Trump directs AG Barr to declassify data on what prompted Russiagate probe
US President Donald Trump has allowed his attorney general to declassify information about what prompted the Russiagate investigation – and ordered the heads of the intelligence agencies to cooperate with the reveal.
Attorney General William Barr has been allowed to begin declassifying information related to the counterintelligence investigation into Russia's alleged interference in the 2016 election as he reviews the circumstances that led the FBI to open the probe. The order also directs the "intelligence community" to "quickly and fully cooperate," providing whatever materials Barr requests.
“Today, at the request and recommendation of the Attorney General of the United States, President Donald J. Trump directed the intelligence community to quickly and fully cooperate with the Attorney General’s investigation into surveillance activities....— Donald J. Trump (@realDonaldTrump) May 24, 2019
....Today’s action will help ensure that all Americans learn the truth about the events that occurred, and the actions that were taken, during the last Presidential election and will restore confidence in our public institutions.” @PressSec— Donald J. Trump (@realDonaldTrump) May 24, 2019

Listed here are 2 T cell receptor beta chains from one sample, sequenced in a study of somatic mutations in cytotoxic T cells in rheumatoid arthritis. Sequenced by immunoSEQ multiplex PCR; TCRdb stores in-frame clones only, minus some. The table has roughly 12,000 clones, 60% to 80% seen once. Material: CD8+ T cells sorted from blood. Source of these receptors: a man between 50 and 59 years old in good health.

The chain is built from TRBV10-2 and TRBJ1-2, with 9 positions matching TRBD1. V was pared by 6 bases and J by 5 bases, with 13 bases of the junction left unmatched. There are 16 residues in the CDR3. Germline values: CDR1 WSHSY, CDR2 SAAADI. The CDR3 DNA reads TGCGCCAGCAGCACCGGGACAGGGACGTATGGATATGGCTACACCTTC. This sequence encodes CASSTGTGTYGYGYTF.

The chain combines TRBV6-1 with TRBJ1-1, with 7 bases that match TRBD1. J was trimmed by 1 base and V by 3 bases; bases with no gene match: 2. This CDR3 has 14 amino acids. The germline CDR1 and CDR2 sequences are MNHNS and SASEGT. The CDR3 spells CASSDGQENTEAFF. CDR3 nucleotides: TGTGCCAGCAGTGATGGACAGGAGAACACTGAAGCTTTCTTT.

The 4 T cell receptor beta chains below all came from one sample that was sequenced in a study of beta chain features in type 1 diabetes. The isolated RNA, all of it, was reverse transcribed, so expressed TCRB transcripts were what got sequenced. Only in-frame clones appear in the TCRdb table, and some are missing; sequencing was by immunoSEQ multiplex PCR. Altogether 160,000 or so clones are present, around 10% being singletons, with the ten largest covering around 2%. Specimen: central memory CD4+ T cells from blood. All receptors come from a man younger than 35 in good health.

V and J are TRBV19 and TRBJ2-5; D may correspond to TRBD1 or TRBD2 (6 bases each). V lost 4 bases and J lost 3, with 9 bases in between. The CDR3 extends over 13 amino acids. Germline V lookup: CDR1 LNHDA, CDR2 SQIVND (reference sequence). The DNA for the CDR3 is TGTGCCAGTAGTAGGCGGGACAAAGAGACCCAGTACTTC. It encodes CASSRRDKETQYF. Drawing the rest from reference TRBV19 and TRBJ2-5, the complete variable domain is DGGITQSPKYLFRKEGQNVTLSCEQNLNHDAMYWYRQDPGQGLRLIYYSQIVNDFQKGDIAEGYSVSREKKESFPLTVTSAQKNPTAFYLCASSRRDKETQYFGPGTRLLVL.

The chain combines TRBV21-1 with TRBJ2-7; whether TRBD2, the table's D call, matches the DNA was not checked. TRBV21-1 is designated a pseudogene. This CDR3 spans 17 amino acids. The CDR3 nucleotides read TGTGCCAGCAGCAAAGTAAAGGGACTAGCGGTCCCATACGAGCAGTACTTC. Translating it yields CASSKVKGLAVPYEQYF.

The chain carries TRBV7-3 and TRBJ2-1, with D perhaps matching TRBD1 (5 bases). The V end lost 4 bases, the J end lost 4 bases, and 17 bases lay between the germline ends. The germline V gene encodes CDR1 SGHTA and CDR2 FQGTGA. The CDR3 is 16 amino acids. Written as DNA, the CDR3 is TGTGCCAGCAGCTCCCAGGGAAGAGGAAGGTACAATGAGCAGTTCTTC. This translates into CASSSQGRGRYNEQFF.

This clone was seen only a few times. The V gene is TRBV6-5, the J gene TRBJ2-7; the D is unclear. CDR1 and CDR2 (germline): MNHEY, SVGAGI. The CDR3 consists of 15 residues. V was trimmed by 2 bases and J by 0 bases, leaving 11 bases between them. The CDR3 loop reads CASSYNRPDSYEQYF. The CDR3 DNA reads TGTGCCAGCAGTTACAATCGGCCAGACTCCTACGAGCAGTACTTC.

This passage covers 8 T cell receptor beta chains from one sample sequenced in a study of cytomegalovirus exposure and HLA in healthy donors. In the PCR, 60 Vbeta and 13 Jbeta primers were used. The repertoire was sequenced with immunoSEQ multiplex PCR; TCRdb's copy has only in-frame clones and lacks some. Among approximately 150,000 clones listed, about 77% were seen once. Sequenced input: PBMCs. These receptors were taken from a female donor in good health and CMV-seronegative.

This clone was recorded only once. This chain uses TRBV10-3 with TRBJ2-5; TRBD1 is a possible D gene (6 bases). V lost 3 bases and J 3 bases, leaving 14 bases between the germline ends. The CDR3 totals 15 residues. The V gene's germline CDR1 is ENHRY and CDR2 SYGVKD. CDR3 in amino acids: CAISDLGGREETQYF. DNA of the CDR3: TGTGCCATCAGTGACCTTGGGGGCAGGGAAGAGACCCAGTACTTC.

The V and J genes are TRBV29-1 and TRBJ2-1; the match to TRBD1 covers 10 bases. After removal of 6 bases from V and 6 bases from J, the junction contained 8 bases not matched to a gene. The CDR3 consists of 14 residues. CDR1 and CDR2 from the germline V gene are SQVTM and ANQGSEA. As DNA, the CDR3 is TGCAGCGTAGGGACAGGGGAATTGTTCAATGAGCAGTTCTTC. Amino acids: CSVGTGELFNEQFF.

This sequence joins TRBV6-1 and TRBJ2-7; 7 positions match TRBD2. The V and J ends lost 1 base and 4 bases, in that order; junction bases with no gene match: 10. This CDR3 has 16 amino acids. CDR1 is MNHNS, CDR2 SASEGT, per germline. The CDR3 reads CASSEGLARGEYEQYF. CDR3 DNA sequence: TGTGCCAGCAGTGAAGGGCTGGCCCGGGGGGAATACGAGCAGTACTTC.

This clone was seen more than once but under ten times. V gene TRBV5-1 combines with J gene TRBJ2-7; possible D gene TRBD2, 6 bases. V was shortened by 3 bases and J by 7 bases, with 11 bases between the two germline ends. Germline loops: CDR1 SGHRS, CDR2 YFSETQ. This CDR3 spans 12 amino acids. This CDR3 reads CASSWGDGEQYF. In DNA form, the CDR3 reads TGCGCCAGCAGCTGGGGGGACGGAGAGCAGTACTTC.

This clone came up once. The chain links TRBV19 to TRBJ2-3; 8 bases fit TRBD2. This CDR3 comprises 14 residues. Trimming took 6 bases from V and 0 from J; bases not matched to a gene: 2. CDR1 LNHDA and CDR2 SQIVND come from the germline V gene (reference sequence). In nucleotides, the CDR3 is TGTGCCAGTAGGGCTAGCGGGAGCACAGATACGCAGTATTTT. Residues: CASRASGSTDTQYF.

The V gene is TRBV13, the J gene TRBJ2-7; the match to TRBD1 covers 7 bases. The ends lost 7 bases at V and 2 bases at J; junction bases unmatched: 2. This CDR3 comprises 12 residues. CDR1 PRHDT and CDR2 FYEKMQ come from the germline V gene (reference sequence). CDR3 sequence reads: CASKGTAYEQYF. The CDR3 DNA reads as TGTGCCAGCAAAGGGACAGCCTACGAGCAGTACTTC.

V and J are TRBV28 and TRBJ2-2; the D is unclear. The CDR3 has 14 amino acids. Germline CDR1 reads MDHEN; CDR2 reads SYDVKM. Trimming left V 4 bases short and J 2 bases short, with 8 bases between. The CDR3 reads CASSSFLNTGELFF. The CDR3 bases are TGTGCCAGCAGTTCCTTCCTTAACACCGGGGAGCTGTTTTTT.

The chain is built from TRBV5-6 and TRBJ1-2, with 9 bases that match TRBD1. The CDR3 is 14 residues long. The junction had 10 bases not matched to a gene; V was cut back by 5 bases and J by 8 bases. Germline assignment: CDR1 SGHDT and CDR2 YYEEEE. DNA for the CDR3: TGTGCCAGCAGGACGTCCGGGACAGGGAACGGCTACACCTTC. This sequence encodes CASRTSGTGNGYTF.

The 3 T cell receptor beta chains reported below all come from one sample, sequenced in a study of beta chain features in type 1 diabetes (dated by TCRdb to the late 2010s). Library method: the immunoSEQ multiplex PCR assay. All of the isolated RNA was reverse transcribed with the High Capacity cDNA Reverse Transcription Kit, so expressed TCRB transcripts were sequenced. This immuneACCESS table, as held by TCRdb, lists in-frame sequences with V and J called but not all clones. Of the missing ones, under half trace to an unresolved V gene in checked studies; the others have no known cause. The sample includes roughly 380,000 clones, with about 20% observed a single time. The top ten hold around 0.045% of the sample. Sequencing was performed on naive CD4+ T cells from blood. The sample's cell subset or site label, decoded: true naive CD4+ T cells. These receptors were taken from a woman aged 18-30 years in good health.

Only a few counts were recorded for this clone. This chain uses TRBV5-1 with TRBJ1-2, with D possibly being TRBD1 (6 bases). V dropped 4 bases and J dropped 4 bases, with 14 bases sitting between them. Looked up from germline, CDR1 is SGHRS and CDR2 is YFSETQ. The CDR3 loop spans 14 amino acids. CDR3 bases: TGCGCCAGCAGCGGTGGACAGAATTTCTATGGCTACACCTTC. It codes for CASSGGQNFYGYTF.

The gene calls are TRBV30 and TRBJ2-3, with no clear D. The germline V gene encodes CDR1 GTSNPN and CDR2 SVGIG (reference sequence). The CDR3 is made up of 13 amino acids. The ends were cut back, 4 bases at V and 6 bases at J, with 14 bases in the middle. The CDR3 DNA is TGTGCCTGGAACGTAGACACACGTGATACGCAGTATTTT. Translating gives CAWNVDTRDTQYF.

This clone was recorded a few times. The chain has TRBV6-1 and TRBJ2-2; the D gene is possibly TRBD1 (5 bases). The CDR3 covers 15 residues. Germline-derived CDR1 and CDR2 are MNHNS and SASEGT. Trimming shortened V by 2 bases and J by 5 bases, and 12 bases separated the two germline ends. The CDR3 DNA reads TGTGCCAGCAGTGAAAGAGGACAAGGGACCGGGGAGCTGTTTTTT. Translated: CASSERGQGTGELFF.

Trump announced the declassification on Twitter, promising that it would "ensure that all Americans learn the truth" about the probe that has cast a shadow over the first two years of his presidency and "restore confidence in our public institutions."
By giving Barr the authority to declassify documents, Trump is going over the heads of the intelligence agency chiefs, many of whom have made no secret of their disagreements with the president. Barr began his investigation last month, focusing on the FBI's use of confidential informants as well as its grounds for using FISA to surveil the Trump campaign.
Last week, Trump tweeted that his campaign had been "conclusively" spied upon, and called for "long jail sentences" for those responsible for this "treason," but did not elaborate further.
Barr has said he believes "spying did occur" on the Trump campaign, though former agency director James Comey has complained "the FBI doesn't spy, the FBI investigates." Even current FBI director Christopher Wray seems to be uncomfortable with "spying," telling a Senate panel it is "not the term I would use" – he prefers "surveillance activity."Also on rt.com ‘This was treason:’ Trump hints at ‘long jail sentences’ over ‘FBI spying’ on his campaign
Trump has repeatedly and vociferously denounced the Russiagate investigation as a "witch hunt." The nearly-three-year-long investigation – beginning with the FBI surveillance in 2016 and ending with special counsel Robert Mueller's submission of his report in April this year – failed to turn up conclusive evidence of wrongdoing by the president, though that hasn't stopped his political opponents from calling for his impeachment anyway.
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